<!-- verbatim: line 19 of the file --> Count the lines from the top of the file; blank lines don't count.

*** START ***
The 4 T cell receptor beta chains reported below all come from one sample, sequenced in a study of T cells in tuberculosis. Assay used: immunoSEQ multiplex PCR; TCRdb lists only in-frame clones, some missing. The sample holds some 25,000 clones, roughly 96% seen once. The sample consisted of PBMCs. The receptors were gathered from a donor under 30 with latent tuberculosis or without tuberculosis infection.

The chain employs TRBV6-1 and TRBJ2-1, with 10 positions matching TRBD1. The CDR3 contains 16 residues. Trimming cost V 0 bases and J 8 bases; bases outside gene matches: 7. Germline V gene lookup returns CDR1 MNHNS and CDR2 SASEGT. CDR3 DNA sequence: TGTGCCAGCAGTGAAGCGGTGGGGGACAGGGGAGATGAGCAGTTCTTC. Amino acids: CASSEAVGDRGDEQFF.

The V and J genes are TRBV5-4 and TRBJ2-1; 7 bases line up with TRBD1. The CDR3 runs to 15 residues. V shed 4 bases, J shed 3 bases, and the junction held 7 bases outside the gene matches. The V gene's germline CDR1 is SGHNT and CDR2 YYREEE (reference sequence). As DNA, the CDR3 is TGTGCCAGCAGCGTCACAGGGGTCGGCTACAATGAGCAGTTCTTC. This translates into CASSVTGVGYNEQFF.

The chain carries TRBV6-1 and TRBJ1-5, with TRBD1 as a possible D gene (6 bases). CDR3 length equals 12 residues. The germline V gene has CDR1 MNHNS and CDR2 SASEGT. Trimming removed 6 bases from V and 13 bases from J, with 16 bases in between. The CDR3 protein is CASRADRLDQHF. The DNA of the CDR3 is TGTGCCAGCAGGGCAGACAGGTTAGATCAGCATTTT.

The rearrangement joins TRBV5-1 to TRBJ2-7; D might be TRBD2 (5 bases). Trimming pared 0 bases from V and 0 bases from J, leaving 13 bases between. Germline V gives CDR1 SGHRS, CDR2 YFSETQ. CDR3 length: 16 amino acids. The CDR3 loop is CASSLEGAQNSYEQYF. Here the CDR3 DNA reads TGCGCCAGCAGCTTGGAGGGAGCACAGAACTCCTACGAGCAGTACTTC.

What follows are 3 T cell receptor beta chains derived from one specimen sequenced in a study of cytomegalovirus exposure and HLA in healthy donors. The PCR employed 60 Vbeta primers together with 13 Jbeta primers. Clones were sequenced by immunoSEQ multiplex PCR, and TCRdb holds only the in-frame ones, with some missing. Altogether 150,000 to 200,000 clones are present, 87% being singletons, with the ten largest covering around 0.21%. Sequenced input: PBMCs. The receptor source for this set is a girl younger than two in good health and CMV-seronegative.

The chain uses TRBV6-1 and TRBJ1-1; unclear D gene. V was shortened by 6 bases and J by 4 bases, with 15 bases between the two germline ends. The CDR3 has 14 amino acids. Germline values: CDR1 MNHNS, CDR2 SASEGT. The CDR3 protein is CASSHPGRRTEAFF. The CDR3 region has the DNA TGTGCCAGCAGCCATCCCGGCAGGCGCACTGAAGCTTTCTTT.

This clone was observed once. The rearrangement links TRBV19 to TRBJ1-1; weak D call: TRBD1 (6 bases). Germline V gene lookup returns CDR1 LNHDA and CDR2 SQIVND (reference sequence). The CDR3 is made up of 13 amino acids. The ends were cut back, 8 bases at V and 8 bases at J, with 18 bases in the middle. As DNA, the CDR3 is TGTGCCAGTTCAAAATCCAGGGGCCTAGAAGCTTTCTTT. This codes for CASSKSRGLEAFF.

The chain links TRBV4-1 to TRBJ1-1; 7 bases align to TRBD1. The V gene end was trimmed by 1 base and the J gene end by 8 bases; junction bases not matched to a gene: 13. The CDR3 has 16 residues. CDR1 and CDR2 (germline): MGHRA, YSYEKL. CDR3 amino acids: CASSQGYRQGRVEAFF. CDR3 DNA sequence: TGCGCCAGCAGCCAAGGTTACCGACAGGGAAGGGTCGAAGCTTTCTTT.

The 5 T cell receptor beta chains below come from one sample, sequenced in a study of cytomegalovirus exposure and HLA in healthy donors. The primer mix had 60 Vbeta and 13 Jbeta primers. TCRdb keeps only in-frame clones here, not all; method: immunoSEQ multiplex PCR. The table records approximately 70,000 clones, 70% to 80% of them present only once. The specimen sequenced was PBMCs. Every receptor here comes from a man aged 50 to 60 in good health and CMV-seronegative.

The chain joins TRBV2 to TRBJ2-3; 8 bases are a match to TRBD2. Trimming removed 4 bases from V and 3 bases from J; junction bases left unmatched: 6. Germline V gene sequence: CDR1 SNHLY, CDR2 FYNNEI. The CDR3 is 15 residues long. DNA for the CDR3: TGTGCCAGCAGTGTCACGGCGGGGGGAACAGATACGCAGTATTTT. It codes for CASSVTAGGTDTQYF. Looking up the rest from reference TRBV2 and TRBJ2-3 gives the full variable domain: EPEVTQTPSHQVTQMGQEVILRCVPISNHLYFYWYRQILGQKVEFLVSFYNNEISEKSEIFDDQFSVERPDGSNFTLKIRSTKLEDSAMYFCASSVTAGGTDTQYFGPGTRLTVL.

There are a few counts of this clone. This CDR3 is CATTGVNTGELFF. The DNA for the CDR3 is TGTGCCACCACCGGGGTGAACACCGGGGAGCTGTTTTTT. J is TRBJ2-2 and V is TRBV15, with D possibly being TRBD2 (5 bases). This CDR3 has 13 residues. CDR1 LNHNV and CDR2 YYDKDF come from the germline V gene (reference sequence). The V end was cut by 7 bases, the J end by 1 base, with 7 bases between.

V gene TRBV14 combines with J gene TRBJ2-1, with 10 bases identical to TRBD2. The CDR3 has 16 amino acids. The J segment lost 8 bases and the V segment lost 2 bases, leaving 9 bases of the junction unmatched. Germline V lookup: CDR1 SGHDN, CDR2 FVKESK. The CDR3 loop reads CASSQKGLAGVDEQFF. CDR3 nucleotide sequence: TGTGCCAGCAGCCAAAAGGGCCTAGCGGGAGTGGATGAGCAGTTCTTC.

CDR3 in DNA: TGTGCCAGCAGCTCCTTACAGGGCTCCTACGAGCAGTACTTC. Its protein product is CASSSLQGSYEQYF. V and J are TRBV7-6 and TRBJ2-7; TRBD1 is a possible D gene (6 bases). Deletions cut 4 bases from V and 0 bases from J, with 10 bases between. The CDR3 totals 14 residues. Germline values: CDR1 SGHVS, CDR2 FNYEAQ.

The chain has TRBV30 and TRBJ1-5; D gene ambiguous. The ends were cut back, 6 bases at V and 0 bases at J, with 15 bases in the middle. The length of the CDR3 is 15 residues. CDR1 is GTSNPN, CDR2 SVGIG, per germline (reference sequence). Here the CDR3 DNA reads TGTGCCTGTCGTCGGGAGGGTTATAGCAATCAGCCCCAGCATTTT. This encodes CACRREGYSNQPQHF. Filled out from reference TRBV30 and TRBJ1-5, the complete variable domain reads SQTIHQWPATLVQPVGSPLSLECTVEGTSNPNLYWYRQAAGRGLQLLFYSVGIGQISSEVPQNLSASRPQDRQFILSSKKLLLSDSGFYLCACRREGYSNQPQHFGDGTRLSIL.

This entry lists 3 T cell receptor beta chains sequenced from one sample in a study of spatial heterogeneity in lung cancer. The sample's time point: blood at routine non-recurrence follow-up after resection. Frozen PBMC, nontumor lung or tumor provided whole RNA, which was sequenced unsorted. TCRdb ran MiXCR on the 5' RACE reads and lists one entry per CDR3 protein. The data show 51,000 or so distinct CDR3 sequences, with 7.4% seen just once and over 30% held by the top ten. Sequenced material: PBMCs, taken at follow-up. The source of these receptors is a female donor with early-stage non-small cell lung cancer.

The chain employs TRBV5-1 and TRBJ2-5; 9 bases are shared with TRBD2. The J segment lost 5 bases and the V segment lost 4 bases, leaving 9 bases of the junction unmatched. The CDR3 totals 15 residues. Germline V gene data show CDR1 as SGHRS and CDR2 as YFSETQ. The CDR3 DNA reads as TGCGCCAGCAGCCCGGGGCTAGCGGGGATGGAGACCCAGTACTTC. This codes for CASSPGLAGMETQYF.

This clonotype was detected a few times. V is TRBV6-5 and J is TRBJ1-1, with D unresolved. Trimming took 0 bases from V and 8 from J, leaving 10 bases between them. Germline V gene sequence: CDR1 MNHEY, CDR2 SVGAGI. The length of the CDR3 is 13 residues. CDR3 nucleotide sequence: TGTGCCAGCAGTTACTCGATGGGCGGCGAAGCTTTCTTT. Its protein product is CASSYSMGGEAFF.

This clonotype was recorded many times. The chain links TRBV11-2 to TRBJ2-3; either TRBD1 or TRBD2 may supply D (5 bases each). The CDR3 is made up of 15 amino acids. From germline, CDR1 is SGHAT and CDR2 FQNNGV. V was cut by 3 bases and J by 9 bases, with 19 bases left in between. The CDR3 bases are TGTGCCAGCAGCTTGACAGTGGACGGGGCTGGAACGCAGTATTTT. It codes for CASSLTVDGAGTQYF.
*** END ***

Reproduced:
This clonotype was recorded many times. The chain links TRBV11-2 to TRBJ2-3; either TRBD1 or TRBD2 may supply D (5 bases each). The CDR3 is made up of 15 amino acids. From germline, CDR1 is SGHAT and CDR2 FQNNGV. V was cut by 3 bases and J by 9 bases, with 19 bases left in between. The CDR3 bases are TGTGCCAGCAGCTTGACAGTGGACGGGGCTGGAACGCAGTATTTT. It codes for CASSLTVDGAGTQYF.